The Dog Walker by P-SimonSchuster


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									The Dog Walker
Author: Leslie Schnur

Part voyeur, part dreamer, Nina Shepard, a Manhattan dog walker, has been around the block, so to
speak, a few times and yearns to find that something -- or someone -- she can be passionate about. She
may not have a boyfriend or a real purpose in life, but she does have a job that offers her one great
opportunity: the keys to her clients' apartments. And with these keys, Nina has the freedom to cross
several foyers -- and a moral boundary -- and gain access to their lives...where she just might find the
things that are missing in her own.Enter Daniel, a man she thinks she knows from snooping far past his
doorway when she comes to pick up Sid, his Weimaraner. Except for owning a designer dog (rather than
a stray from the pound), he seems perfect in every way. Now if only she could meet him.For anyone else
that might seem simple, but for Nina life is complicated. Claire, her best friend, is an actress who loses
every audition due to nervous sweats. Bono, a sullen and sarcastic eight-year-old, is neglected by his U2
groupie mom, one of Nina's clients. Mrs. Chandler, her eccentric neighbor, would rather discuss Barry
Bonds than why the IRS is hounding her. And Isaiah, Nina's ex-con dog-walking colleague, champions
the rights of pit bulls. And, of course, there are the dogs themselves: Wallis and Edward, the spoiled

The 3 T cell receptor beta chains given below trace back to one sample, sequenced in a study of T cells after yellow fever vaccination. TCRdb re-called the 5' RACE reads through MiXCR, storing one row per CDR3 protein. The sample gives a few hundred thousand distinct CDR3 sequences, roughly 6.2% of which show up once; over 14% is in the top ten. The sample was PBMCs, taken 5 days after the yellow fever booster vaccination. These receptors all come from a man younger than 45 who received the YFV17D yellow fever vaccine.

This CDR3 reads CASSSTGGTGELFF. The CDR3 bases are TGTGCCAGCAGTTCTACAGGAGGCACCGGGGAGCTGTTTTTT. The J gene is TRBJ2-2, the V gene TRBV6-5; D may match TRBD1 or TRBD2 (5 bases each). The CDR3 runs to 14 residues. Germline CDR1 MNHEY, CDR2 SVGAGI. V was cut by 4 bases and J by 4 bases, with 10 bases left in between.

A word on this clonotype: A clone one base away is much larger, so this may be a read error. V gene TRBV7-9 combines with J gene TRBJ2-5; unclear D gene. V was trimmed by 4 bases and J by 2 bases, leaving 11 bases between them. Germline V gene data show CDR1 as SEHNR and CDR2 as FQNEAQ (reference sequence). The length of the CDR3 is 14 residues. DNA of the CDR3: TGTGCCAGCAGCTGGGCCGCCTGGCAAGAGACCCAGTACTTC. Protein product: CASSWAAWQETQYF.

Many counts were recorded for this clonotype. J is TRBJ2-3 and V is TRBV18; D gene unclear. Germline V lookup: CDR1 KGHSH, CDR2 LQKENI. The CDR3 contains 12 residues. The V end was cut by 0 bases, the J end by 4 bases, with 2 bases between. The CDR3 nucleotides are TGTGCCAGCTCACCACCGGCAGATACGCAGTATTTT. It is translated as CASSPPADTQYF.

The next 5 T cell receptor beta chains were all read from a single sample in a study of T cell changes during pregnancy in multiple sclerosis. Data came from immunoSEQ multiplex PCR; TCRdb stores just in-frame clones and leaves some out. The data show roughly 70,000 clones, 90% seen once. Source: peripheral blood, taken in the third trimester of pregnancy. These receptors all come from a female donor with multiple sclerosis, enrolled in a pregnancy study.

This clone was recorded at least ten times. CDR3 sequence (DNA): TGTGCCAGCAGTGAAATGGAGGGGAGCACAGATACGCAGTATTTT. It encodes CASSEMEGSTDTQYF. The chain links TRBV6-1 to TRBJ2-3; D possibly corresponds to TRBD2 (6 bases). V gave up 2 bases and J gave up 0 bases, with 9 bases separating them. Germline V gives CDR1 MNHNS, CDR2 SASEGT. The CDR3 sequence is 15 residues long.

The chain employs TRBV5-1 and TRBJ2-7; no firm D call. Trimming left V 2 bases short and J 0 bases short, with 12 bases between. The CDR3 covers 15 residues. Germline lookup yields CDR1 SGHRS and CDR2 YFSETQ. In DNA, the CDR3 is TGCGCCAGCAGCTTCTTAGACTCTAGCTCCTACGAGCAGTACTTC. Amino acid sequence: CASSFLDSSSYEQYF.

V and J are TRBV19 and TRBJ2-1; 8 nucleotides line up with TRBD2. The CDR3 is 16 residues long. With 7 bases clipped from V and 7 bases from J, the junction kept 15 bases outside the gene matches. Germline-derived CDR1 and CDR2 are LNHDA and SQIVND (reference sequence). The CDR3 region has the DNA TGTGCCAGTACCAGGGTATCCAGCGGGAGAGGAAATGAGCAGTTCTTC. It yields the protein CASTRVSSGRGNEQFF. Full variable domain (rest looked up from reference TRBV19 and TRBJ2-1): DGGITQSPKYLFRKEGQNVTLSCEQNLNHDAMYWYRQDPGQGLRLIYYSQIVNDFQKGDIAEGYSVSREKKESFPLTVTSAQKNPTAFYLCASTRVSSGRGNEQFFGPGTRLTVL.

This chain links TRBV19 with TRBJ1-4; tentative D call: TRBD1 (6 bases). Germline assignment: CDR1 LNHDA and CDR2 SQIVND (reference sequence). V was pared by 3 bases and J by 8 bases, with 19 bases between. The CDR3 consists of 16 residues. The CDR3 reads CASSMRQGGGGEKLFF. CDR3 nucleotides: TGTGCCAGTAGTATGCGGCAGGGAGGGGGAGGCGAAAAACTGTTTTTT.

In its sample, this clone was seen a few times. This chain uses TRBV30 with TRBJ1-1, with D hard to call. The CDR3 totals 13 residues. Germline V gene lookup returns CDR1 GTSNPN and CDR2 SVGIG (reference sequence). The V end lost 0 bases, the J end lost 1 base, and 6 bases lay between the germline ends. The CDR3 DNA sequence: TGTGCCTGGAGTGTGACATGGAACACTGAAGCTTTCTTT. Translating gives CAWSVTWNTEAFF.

dachsunds; Che, the stone-deaf beagle; Safire, the bulldog who stares at walls; and Nina's own beloved
mutt Sam.But it is Daniel who holds the key to Nina's heart. One moonlit night on a pier overlooking the
Hudson River they are pulled into the treacherous waters of love. What she doesn't know is that Daniel is
an imposter, pretending to be what he is not. And by the time she learns who he really is, after mishaps
and mistaken identities, deception and lost dogs, it's too late. She's fallen for someone she never would
have expected.The Dog Walker is the hilarious and heartwarming story about one woman's quest for
fulfillment. It is about city life -- any city, all cities -- and the struggle to make real connections. It is about
allowing oneself to love fully while being fully oneself. And finally, it is about life itself: unpredictable,
joyful, and not to be missed.

Chapter OneNina Shepard was in love with a man she'd never met. Perfect, she thought, as she relaxed
in the bath she was taking on this sweltering afternoon. The notion made her laugh out loud with that
throaty gust of hers. Normally, she couldn't care less about the irony-is-dead-or-not-dead argument, but
now at least she knew which side she was on. It was funny how she could know more about a man she'd
never met than all the men she had met put together. She knew that he read books. Okay, so it was that
trendy kind of real-lifeadventure-tragedy-on-Everest-in-Antarctica-in-Krakatoa-with-sharks-with-fire stuff.
Sure, it was Dick Lit (a term Nina had coined in response to Chick Lit), but they were books, for god's
sake, and not just the sports or business pages that many men considered "reading." She knew he
listened to Mozart as well as Lenny Kravitz, neither her favorite, Mozart being totally overrated, and Lenny
being just plain derivative and white-bread, but she appreciated the scope. That he periodically went to
hear live jazz and even see a Broadway play now and then. She knew he had what seemed to be a nice